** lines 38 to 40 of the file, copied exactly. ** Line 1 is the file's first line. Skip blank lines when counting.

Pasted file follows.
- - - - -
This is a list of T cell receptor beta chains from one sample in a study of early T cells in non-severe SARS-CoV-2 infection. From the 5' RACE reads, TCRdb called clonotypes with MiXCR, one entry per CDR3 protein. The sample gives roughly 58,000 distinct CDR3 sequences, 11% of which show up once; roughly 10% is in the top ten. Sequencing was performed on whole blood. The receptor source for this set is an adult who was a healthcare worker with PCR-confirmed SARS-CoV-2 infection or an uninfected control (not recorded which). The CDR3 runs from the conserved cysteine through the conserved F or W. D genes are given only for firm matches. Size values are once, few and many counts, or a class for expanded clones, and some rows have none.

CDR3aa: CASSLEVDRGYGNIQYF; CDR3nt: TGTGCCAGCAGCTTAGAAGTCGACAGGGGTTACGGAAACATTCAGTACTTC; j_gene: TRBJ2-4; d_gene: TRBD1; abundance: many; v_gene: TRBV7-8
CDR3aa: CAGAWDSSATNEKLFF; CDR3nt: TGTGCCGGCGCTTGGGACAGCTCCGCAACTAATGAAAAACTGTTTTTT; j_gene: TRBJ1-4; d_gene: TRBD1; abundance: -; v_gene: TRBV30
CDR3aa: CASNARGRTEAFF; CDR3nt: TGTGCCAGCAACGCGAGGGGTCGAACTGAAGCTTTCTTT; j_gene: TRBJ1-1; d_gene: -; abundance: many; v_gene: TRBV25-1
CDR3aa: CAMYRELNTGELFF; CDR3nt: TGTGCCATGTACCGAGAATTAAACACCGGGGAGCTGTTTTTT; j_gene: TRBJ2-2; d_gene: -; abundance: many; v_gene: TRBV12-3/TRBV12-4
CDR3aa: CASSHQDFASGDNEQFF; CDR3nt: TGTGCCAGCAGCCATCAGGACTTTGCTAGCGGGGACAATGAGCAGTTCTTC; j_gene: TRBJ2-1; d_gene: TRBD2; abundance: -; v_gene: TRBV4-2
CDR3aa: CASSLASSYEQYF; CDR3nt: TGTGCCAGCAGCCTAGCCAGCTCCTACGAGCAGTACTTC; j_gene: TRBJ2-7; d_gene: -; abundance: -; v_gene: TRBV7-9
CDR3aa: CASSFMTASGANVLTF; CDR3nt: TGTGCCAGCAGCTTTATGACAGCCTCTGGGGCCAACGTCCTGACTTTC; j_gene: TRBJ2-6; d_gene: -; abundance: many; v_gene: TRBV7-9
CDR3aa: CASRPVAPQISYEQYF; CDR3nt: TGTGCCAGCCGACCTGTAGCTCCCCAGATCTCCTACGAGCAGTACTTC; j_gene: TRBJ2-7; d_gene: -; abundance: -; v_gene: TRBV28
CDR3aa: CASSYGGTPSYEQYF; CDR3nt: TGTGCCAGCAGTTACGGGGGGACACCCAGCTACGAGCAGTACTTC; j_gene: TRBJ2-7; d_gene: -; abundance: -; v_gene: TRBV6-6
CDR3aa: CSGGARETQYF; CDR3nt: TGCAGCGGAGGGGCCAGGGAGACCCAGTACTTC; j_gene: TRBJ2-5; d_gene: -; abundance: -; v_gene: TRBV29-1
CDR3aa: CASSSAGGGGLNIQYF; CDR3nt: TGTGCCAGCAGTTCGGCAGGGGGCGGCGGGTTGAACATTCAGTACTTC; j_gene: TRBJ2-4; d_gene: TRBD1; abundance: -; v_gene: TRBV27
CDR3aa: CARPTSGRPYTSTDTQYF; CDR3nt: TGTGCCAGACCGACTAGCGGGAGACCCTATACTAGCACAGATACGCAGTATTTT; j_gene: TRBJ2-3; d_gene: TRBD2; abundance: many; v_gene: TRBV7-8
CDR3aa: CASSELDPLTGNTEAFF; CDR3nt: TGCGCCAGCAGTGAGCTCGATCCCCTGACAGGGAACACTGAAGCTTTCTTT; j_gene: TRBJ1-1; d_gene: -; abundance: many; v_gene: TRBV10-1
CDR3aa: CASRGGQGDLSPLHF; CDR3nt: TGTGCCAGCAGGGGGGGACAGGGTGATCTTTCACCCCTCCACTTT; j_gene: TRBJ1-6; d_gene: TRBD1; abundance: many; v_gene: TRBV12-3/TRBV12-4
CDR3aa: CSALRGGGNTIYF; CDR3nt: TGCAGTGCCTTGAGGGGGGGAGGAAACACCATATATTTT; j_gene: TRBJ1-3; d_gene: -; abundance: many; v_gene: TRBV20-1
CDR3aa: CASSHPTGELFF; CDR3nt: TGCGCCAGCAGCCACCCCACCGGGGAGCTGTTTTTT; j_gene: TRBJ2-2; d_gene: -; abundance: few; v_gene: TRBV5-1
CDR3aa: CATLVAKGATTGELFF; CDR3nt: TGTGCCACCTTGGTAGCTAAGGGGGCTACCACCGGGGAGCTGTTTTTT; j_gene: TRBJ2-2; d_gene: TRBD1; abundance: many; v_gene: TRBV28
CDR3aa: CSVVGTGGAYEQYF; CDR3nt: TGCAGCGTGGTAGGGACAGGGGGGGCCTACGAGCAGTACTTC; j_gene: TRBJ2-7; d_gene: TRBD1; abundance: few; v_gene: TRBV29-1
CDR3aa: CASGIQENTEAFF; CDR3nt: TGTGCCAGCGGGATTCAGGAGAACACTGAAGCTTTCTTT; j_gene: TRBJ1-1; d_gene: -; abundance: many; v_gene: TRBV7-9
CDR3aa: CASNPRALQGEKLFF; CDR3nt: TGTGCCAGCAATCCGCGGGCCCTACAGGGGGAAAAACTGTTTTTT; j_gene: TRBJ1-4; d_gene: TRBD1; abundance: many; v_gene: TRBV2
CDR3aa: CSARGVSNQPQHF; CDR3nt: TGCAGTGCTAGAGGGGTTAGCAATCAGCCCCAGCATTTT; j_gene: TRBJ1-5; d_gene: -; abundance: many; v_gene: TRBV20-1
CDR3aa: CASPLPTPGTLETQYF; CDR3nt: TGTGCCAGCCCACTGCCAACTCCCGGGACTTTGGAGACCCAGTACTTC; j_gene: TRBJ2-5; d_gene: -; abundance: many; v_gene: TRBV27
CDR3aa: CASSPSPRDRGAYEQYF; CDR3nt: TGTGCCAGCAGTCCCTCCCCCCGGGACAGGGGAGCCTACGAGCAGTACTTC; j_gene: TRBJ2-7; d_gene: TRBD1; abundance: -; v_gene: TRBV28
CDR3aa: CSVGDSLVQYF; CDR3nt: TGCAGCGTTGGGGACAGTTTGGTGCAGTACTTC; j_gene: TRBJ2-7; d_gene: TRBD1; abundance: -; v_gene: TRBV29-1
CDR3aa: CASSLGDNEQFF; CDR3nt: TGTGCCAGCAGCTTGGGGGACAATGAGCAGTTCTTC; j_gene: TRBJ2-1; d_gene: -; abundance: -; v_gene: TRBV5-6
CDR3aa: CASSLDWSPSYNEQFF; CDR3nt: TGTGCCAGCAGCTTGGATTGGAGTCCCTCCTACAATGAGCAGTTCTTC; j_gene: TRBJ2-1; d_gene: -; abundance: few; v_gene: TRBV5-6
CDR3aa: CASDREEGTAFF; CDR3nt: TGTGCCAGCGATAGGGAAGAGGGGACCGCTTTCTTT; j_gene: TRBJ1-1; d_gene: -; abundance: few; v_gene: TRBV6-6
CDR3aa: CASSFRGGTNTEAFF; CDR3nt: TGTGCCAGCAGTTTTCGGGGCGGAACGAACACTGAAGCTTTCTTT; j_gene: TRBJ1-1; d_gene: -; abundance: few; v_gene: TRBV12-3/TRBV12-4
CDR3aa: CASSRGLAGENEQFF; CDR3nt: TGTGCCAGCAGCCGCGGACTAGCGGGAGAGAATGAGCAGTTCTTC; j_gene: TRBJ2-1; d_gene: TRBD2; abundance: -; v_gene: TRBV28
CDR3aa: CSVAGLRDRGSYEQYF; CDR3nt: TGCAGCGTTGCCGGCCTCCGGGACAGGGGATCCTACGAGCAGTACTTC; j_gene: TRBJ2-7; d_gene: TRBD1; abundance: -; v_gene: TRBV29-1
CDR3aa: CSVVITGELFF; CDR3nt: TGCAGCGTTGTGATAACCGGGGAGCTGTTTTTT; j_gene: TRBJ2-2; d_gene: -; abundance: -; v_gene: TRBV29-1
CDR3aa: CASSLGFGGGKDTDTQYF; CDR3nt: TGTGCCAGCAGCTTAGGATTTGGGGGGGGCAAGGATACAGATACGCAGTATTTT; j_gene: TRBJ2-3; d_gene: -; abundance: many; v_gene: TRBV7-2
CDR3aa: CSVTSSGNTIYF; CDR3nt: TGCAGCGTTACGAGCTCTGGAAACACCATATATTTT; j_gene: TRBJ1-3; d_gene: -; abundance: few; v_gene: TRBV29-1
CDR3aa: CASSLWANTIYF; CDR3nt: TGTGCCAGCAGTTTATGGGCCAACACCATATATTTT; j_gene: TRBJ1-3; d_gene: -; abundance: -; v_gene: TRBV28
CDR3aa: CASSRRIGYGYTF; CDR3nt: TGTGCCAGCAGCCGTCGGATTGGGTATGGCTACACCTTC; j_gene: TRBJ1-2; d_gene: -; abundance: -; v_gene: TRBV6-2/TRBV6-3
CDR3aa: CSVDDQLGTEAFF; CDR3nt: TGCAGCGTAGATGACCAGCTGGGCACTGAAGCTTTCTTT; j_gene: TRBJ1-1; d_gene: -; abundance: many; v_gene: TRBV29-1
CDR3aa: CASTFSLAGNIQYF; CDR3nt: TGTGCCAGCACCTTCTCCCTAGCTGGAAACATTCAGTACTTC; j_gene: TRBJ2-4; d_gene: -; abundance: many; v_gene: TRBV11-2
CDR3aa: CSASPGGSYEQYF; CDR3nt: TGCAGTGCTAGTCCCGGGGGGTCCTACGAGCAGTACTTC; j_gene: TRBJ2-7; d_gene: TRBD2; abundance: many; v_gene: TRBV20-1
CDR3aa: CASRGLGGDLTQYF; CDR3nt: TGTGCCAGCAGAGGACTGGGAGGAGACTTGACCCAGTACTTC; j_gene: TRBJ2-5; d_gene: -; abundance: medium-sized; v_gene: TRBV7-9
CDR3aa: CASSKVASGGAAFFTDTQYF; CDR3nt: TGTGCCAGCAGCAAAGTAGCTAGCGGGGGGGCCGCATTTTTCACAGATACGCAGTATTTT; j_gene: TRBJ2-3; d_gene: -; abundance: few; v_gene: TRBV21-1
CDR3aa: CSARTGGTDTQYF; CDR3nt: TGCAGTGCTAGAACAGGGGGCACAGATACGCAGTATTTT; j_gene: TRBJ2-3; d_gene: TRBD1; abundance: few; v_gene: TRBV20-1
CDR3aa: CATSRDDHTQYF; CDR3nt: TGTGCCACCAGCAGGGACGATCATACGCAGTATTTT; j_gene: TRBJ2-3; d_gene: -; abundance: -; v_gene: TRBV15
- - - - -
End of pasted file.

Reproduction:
CDR3aa: CASTFSLAGNIQYF; CDR3nt: TGTGCCAGCACCTTCTCCCTAGCTGGAAACATTCAGTACTTC; j_gene: TRBJ2-4; d_gene: -; abundance: many; v_gene: TRBV11-2
CDR3aa: CSASPGGSYEQYF; CDR3nt: TGCAGTGCTAGTCCCGGGGGGTCCTACGAGCAGTACTTC; j_gene: TRBJ2-7; d_gene: TRBD2; abundance: many; v_gene: TRBV20-1
CDR3aa: CASRGLGGDLTQYF; CDR3nt: TGTGCCAGCAGAGGACTGGGAGGAGACTTGACCCAGTACTTC; j_gene: TRBJ2-5; d_gene: -; abundance: medium-sized; v_gene: TRBV7-9